You can learn more about them on their official website in the Swedish language: https://www.barnenshopp.org/
Zaporuka is based in the cities of Lviv and Kyiv. Their focus is on children with cancer and migrants, with their most important 3 values being humanity, honesty, and efficiency. They’re a member of the Union for International Cancer Control (UICC) and of Childhood Cancer International (CCI), and are a long-time partner of the Italian Soleterre ONLUS. A lesser known fact about this foundation is their support towards abandoned babies, for who they fund private nursing services.
You can learn more about them on their official website in the Ukrainian language: http://www.zaporuka.org.ua/
Their website is also available in the Russian language: http://www.zaporuka.org.ua/ru
And also in the English language: http://www.zaporuka.org.ua/en
This foundation started out to fight the consequences of the Chernobyl nuclear disaster, but has expanded to supporting homeless children, children without parental care, the Ukrainian army, those affected by the war in Eastern Ukraine, disabled people, youth, and elderly, as well as preserving the environment. One of the most noted parts of this foundation is that our Ukrainian government doesn’t do enough for the regular people of our country, and that’s why we have to help each other instead. This foundation works with the Ukrainian society itself to improve the lives of regular and disadvantaged Ukrainians.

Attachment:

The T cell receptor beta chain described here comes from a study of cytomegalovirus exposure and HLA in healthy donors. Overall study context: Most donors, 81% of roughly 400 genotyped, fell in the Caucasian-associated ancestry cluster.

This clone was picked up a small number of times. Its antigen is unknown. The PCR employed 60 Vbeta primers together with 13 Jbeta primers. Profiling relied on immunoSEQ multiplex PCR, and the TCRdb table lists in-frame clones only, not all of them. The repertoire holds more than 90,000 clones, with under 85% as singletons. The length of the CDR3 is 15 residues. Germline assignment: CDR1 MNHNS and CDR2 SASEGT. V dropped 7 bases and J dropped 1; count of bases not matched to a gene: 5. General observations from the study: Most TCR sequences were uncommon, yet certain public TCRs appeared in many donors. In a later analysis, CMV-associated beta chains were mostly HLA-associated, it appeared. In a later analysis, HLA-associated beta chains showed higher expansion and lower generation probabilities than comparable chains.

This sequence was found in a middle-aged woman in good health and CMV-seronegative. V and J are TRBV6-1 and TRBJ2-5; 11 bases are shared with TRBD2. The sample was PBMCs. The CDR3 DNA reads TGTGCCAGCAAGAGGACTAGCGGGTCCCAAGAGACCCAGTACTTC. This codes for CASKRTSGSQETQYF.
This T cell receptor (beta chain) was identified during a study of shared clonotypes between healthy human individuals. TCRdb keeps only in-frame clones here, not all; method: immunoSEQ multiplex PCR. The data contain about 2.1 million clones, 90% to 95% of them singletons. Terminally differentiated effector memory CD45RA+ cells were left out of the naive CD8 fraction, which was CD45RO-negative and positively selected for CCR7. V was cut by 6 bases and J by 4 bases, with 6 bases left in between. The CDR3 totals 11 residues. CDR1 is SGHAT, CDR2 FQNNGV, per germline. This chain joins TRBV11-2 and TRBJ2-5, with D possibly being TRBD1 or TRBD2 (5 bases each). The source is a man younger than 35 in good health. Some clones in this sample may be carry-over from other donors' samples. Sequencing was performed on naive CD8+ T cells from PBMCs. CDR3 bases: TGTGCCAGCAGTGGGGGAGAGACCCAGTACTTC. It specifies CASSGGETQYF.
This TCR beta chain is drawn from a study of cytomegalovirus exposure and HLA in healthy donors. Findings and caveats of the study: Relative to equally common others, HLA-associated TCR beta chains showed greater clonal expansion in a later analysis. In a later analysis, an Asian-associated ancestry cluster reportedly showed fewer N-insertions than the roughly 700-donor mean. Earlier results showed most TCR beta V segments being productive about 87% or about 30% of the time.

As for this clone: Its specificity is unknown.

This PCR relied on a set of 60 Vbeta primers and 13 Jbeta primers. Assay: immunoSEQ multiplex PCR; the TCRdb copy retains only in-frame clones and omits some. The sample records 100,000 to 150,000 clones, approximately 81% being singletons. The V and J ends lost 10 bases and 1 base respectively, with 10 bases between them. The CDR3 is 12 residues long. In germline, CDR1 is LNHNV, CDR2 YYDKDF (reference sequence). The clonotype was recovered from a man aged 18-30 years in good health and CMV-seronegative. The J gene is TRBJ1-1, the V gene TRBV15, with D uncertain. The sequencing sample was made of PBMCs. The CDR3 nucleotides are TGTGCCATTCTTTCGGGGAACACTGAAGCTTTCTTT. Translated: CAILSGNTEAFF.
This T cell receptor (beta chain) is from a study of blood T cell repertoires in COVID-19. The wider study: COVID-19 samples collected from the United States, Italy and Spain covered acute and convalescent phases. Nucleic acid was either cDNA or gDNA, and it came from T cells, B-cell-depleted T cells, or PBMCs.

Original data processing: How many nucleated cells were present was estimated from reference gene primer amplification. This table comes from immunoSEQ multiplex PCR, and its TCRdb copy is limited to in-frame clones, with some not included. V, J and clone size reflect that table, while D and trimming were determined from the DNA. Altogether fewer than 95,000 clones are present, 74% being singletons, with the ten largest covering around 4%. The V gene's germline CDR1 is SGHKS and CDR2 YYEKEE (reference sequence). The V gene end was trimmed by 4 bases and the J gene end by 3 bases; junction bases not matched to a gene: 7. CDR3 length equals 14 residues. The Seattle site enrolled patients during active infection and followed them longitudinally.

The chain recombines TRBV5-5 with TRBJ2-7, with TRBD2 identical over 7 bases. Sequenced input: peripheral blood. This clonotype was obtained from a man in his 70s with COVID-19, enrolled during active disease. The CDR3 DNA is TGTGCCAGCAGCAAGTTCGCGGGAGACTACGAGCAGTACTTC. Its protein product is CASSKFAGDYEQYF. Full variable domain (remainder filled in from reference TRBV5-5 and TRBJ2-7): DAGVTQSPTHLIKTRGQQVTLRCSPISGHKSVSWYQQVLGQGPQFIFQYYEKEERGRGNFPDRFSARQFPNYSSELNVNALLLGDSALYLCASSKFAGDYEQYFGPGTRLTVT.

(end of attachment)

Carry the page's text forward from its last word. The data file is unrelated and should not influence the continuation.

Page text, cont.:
You can learn more about them on their official website in the Ukrainian language: http://yazatebe.com/
Their website is also available in the Russian language: http://yazatebe.com/ru/
And also in the English language: http://yazatebe.com/en/
ChildFund Deutschland, or just ChildFund Germany, is ChildFund’s Germany-based organisation. This organisation is active here in Ukraine through projects supporting children with cancer in Lutsk, IDPs and refugees in Odessa, Kharkiv, Severodonetsk (Luhansk Oblast), and Kramatorsk (Donetsk Oblast), healthcare in Kamianka-Buzka, and some other projects. ChildFund works based on Christian values and beliefs.
You can learn more about them on their official website in the German language: http://www.childfund.de/ukraine
Information in the English language: https://childfundalliance.org/our-members/work/ukraine/childfund-deutschland-in-ukraine
Last, but most certainly not least, is ChildAid, based in the United Kingdom. I doubt I even need to state that I love them, seeing as they’re this blog’s first and primary support.
ChildAid has several projects they make possible here in Ukraine, like support to Roma children in Mukachevo, children without parental care through family foster home “New Beginning” in Mukachevo and “House of Light” in Kamianske, IDPs and refugees, families in need due to poverty, children with disabilities, and more. Including also the support to abandoned babies in Kamianske, less than an hour away of where I live, which touched me personally, with me having been in the situation of being abandoned as a baby myself and knowing the lacking support there actually is here in Ukraine to all of these babies and children. As, yes, the number of abandoned babies is still very high, making the help by ChildAid extremely important, in my personal opinion.
To learn more about ChildAid, check out their official website here: https://www.childaidee.org.uk/Pages/Category/ukraine